BookMark: "The Garden Of Angels" By David Hewson
Paolo Uccello is dying. He’s spent the majority of his life building up the fortunes of his family’s weaving business in Venice. Now, he has one last thing to do: Tell his story.
Paolo’s grandson, Nico, has been suspended from school. A so-called “friend” of his was caught bullying a Jewish classmate while Nico stood by and did nothing. With his schedule suddenly empty, Nico visits his grandfather in the hospital every day.
Paolo has written his story down and enclosed it in a series of envelopes. He gives them to Nico one by one. The letters tell the story of Venice near the end of World War II. It was a time of Nazi occupation. It was a time when Italy was divided into Nazi collaborators and resisters. It was a time of secrets and lies. It was a time of death.
In “The Garden of Angels” author David Hewson pulls readers inexorably into its drama. Two stories are being told at the same time. The first is Paolo’s very personal recollections of Venice. The second is about Nico’s reactions to his grandfather’s story, which are also very personal. Each story informs the other, though Nico’s reading of history obviously has a more immediate effect on him. Still, readers feel Nico’s reactions throughout the historical portions of the book, including admiration, disgust, revulsion, fondness, and despair.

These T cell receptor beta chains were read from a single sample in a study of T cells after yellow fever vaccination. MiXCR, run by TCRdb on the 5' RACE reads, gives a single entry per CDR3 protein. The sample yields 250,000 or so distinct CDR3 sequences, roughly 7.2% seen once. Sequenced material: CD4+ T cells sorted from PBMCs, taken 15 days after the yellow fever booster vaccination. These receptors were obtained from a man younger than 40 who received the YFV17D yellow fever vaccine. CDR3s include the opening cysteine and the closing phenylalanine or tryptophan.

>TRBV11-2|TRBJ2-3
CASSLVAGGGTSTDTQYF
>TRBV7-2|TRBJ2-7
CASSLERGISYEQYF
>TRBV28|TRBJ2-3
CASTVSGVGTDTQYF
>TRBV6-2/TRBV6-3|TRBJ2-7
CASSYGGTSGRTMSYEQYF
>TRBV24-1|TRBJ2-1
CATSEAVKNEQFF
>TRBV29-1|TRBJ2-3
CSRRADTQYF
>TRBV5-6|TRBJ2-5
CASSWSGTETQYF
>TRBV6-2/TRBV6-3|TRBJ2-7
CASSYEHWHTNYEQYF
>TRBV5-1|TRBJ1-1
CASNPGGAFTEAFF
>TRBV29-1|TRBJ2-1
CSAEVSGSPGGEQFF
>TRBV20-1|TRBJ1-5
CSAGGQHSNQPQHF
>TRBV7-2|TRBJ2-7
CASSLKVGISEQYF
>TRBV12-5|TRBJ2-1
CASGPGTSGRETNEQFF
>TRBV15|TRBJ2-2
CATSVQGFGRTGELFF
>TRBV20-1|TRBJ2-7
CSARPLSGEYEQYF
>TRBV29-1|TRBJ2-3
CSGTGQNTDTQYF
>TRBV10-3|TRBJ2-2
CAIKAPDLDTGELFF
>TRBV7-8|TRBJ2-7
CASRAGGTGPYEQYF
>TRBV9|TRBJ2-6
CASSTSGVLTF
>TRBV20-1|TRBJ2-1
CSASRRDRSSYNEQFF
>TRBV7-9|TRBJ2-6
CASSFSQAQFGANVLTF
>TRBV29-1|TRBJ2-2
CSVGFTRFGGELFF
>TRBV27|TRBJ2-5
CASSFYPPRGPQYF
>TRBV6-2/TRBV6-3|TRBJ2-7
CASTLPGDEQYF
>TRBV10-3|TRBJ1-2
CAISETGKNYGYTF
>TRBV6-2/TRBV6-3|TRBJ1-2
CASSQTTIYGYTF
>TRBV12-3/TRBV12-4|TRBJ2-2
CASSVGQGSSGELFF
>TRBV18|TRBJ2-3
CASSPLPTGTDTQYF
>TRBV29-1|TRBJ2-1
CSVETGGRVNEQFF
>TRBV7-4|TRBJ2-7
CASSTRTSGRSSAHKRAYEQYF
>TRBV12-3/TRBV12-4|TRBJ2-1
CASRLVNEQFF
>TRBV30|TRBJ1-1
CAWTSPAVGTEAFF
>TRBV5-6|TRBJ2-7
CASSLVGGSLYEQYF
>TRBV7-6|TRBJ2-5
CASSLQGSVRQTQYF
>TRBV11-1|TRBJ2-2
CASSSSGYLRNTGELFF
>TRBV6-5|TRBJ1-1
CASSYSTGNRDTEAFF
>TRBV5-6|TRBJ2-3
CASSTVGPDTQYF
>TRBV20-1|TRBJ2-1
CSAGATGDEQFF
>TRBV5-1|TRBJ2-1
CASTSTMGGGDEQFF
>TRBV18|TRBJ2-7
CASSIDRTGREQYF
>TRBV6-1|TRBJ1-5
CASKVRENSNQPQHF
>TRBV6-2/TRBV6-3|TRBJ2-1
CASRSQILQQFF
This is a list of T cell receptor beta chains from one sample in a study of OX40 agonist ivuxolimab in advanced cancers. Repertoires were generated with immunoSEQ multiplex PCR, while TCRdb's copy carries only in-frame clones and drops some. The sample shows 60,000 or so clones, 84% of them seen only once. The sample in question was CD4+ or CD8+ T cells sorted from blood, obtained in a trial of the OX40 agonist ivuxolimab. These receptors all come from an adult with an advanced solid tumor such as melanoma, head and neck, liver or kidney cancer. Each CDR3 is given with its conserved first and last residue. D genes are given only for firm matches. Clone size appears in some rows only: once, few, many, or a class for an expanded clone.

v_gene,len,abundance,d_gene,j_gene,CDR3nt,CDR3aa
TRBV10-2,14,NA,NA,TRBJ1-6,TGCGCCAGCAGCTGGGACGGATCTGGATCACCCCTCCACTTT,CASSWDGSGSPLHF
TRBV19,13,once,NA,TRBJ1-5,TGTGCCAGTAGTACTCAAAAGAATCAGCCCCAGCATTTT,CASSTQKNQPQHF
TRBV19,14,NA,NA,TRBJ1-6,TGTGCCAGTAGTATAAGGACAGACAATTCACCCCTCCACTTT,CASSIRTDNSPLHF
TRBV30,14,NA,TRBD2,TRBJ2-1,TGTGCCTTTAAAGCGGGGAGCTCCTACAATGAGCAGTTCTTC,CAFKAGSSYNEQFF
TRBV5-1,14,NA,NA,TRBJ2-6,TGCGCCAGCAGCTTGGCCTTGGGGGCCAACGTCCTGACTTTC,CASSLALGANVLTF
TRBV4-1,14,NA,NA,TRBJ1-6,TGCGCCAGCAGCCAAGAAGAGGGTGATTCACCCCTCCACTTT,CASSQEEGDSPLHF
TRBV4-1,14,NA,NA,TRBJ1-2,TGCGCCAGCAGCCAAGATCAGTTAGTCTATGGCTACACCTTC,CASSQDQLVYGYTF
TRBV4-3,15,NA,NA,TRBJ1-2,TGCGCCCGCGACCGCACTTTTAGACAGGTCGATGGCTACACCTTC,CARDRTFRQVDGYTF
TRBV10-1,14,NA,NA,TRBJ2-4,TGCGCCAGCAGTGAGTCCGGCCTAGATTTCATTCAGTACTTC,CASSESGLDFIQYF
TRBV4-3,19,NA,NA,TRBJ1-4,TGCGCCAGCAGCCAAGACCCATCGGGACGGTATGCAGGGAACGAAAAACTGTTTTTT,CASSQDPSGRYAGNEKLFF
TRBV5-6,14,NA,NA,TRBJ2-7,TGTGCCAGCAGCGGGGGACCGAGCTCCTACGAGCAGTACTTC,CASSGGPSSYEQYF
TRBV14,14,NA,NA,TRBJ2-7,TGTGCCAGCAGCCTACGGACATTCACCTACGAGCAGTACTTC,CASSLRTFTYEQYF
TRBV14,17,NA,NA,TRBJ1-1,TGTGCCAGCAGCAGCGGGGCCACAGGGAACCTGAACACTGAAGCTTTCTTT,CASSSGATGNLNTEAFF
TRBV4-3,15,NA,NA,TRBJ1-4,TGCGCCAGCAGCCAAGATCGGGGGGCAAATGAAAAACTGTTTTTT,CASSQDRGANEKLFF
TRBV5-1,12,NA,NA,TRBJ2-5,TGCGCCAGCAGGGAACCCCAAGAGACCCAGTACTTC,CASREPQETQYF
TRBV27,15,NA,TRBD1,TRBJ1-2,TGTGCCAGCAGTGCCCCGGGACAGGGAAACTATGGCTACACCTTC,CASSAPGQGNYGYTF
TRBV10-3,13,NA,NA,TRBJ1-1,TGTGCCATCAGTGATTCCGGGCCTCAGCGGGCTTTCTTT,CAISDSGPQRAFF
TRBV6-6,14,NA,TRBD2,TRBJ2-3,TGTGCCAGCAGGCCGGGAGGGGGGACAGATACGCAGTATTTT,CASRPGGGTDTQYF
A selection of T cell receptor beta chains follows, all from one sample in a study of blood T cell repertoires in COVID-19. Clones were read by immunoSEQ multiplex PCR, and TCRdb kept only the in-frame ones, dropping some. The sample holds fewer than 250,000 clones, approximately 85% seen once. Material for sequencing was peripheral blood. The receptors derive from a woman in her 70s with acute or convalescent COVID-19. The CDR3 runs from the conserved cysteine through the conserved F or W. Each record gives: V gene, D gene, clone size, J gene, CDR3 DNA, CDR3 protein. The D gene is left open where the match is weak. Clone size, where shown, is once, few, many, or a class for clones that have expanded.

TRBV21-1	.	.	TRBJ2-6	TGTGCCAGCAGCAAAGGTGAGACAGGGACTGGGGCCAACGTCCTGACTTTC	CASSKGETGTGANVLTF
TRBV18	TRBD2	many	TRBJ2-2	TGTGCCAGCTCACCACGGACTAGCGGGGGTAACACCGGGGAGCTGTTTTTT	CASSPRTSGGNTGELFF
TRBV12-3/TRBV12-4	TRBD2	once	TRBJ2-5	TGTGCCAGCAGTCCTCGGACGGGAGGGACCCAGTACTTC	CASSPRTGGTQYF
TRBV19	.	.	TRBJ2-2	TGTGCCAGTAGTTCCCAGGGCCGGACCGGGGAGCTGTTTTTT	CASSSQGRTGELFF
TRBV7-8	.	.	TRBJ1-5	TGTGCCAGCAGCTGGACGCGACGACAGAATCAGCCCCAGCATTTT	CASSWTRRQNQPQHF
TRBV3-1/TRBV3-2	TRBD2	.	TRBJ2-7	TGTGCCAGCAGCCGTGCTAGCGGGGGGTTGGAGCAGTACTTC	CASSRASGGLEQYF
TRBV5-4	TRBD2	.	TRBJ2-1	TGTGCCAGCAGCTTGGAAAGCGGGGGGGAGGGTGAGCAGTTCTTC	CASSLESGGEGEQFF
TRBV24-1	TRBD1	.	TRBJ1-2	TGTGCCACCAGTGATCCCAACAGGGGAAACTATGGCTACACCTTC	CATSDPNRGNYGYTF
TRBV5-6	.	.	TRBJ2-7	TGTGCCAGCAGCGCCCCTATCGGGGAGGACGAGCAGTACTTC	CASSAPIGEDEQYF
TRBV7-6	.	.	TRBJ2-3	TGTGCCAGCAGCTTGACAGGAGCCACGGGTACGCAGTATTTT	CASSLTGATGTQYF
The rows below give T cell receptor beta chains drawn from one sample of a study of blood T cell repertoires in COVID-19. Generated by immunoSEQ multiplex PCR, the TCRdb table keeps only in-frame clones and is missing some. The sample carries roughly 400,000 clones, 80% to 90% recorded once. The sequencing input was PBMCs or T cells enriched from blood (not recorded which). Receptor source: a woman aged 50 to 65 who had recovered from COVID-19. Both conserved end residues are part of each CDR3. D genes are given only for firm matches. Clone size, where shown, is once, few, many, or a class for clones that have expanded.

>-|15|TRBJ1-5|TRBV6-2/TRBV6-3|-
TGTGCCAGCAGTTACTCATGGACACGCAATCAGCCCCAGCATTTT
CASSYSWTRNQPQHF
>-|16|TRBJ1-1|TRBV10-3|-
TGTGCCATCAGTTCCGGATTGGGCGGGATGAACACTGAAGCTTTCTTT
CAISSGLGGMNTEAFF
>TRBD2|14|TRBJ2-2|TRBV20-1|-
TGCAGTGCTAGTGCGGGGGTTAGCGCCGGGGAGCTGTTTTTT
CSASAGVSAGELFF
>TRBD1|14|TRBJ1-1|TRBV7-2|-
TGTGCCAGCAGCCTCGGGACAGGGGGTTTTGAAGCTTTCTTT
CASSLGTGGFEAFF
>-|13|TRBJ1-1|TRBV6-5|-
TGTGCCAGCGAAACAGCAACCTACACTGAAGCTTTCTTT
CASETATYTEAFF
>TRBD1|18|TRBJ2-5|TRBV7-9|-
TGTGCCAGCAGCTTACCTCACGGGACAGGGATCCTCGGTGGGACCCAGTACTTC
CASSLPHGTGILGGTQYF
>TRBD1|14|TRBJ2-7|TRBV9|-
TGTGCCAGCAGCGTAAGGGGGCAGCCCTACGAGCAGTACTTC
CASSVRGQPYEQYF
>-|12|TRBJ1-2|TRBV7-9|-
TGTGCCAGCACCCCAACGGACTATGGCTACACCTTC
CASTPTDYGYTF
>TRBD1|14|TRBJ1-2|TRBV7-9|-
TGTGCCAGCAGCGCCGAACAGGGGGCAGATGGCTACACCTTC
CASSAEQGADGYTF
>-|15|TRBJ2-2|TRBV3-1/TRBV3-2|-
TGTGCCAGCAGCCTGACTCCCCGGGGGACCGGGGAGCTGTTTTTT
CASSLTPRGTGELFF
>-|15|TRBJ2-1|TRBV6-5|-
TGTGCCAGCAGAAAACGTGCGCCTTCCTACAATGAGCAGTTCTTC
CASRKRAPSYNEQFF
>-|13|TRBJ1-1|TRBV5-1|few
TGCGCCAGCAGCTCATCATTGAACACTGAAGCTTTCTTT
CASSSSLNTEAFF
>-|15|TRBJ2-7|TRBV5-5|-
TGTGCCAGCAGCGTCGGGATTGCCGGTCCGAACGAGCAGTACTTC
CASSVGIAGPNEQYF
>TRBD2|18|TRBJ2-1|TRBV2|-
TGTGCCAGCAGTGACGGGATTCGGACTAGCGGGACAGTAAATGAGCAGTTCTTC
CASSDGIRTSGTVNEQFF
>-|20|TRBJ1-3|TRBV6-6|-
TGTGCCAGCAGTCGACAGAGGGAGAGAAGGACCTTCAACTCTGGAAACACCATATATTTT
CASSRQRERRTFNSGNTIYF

Much of the history in this novel was unknown to me. I, of course, knew of the pogroms that slaughtered millions of Jews throughout central and eastern Europe, but I was not aware that they had extended into Italy as well. Learning about a Jewish collaborator charged with rounding up other Jews for the ovens caused a visceral reaction. To some extent, I was unsurprised. Venality is hardly a rare trait. I realized I had subconsciously refused to believe such traitors existed. “The Garden” opened my eyes. This is, of course, part of the majesty of well-crafted fiction.
Hewson could have turned his research into a history of Venice during that time-period. A city torn between Nazi occupiers and American and British armies advancing from the south. But I doubt I would’ve read that, though, I’m confident Hewson would have made it interesting.
Fiction allows writers to share stories from the past with people who would never pick up a history book. Fiction shares truth through the windows of stories and helps us relate to each other. Paolo and Nico resonated with me because of their stories. They came to life in my mind. Their experiences expanded my knowledge, touched my heart, and reshaped part of my mind.
“The Garden of Angels” is outstanding. I’m not the same person I was before reading the book. The events may be dark, the truths may be hard to face, and the choices the characters make might not be the choices you’d make. But the power of this book is undeniable, and the characters are unforgettable.
Reviewer David Marvin is an insurance agent with the Robert Mannino Insurance Agency in State College. He’s also a volunteer radio host for WPSU.